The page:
Mid-range arrays provide much-needed storage relief for organizations. They cost a lot less than their high-end counterparts.
They meet the performance requirements for most Windows and Unix applications. They provide flexibility for administrators to mix and match Serial ATA and Fibre Channel disks and configure various types of RAID groups in the same frame.
They also often include snapshot and copy features with their management software.
Yet, we've all seen the Hertz car commercials where an individual rents a car from another agency. After renting it, the person discovers his rental experience is "not exactly" like renting a car from Hertz. Implementing mid-range instead of high-end arrays can be a lot like that.
Once permitted into a company, they start to appear everywhere. This adds the job of inventory taker to the storage administrator's list of responsibilities. The location of each mid-range array must now be tracked along with documenting which Fibre Channel switches it is connected to and how much storage is allocated and available to each one.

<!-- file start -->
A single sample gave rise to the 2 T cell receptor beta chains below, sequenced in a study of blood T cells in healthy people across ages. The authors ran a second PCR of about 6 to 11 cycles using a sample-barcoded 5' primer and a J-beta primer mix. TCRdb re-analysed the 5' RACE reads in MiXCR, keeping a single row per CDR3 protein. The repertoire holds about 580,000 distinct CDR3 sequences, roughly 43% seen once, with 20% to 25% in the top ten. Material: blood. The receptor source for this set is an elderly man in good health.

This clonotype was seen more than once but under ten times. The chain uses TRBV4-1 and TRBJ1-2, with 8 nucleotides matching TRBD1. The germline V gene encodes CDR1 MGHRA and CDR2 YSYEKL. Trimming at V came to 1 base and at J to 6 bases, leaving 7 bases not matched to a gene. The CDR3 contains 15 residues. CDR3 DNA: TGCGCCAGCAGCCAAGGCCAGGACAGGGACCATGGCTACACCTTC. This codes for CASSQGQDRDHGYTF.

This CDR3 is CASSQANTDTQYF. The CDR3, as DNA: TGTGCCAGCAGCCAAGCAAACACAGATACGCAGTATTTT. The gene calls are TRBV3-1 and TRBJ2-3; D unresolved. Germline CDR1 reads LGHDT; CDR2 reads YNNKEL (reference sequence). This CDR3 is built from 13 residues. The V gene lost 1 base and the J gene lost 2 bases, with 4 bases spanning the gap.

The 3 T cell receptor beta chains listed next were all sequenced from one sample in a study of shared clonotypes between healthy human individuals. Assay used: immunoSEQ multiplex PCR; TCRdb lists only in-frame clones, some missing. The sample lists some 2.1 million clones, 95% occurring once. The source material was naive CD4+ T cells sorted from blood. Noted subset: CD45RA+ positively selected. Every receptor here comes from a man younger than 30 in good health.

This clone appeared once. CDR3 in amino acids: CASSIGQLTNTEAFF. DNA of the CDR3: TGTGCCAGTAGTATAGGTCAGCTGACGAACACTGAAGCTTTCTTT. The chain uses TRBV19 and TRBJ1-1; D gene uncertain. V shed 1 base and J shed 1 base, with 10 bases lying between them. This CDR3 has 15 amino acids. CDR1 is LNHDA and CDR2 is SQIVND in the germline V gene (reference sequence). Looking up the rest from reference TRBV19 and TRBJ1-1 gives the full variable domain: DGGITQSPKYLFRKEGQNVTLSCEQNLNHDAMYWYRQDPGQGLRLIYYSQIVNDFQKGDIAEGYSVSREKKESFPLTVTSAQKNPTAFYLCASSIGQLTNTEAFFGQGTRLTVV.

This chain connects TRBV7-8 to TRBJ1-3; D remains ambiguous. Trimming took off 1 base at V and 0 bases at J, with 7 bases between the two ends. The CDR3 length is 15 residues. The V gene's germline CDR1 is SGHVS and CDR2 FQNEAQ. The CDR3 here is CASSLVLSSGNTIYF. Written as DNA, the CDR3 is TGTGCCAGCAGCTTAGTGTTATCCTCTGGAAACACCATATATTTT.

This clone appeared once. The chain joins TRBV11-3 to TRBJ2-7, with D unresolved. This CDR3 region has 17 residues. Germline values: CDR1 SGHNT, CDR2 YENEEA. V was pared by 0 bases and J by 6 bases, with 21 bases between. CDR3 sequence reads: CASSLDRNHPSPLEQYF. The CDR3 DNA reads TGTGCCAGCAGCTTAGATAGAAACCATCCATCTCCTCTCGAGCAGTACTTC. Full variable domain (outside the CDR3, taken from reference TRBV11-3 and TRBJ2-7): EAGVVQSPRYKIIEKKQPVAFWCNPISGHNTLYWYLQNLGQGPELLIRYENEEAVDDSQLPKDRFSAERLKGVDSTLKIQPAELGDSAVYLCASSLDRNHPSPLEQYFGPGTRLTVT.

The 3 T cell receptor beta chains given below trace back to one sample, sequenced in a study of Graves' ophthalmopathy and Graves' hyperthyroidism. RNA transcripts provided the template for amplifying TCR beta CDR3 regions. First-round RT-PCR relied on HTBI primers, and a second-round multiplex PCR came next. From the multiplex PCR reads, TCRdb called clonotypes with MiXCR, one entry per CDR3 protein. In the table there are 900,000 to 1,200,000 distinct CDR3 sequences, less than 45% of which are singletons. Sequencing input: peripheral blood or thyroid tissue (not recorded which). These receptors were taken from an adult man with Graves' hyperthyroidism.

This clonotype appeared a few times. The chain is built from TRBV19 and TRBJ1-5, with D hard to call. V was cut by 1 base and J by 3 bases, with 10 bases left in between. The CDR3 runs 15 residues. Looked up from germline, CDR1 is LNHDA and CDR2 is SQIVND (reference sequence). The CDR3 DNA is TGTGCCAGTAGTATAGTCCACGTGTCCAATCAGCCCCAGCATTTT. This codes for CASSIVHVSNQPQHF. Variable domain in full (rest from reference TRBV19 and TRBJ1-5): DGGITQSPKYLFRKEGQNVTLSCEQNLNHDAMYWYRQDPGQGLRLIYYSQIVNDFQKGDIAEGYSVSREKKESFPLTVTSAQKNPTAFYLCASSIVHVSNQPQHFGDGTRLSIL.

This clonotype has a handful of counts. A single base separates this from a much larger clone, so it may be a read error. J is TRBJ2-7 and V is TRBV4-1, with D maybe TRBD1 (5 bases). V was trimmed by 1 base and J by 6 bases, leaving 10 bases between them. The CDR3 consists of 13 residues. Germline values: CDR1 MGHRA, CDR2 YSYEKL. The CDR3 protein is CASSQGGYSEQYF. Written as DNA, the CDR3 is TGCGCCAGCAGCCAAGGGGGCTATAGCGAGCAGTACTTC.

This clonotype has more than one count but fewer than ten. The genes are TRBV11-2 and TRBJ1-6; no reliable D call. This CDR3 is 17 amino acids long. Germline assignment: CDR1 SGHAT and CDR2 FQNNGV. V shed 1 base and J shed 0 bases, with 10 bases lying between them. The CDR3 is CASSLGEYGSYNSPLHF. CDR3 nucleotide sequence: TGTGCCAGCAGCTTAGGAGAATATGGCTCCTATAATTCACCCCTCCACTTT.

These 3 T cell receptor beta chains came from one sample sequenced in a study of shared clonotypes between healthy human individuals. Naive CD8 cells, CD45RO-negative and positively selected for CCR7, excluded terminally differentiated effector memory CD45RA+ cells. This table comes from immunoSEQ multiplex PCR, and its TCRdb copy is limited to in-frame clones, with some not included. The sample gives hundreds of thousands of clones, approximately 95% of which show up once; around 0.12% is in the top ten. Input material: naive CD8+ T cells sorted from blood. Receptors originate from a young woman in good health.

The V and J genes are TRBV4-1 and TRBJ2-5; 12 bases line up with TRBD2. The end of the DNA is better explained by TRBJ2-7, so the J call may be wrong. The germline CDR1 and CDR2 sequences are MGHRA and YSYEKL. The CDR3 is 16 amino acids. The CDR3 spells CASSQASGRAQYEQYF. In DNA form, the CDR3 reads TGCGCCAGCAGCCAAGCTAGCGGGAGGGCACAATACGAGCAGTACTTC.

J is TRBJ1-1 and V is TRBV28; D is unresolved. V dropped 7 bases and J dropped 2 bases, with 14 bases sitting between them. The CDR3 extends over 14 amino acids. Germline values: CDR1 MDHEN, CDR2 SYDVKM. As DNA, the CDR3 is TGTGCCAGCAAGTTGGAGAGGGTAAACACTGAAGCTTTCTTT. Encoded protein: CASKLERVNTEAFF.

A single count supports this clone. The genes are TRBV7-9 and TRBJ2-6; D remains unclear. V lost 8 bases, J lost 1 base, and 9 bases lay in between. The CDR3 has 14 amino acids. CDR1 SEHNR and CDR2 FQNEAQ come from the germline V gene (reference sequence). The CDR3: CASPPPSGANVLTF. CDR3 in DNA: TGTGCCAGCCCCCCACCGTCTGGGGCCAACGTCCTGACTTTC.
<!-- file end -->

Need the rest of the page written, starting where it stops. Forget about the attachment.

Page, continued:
Control becomes an issue. The department that bought the mid-range array often wants the final say on their storage and who uses it. For those willing to share, allocating it requires a series of technical and political manoeuvres. Department heads need to give approval, accounting wants an allocation notification, and SAN changes need to be completed before even 1GB of storage is assigned to an application.
Vendor support also changes. A smiling technician carrying a tool bag shows up to configure the high-end array; a CD and a phone number for someone in Indonesia typically accompanies the arrival of a mid-range array.
Users should not confuse the two. Mid-range arrays deliver high-end performance and capacity at mid-tier prices, but lack the more sophisticated software, availability and high-touch features that high-end arrays deliver. And with companies always trying to do more with less, having more mid-range arrays may not exactly deliver more of what they thought they were buying.
Jerome Wendt currently works as both a storage engineer and storage analyst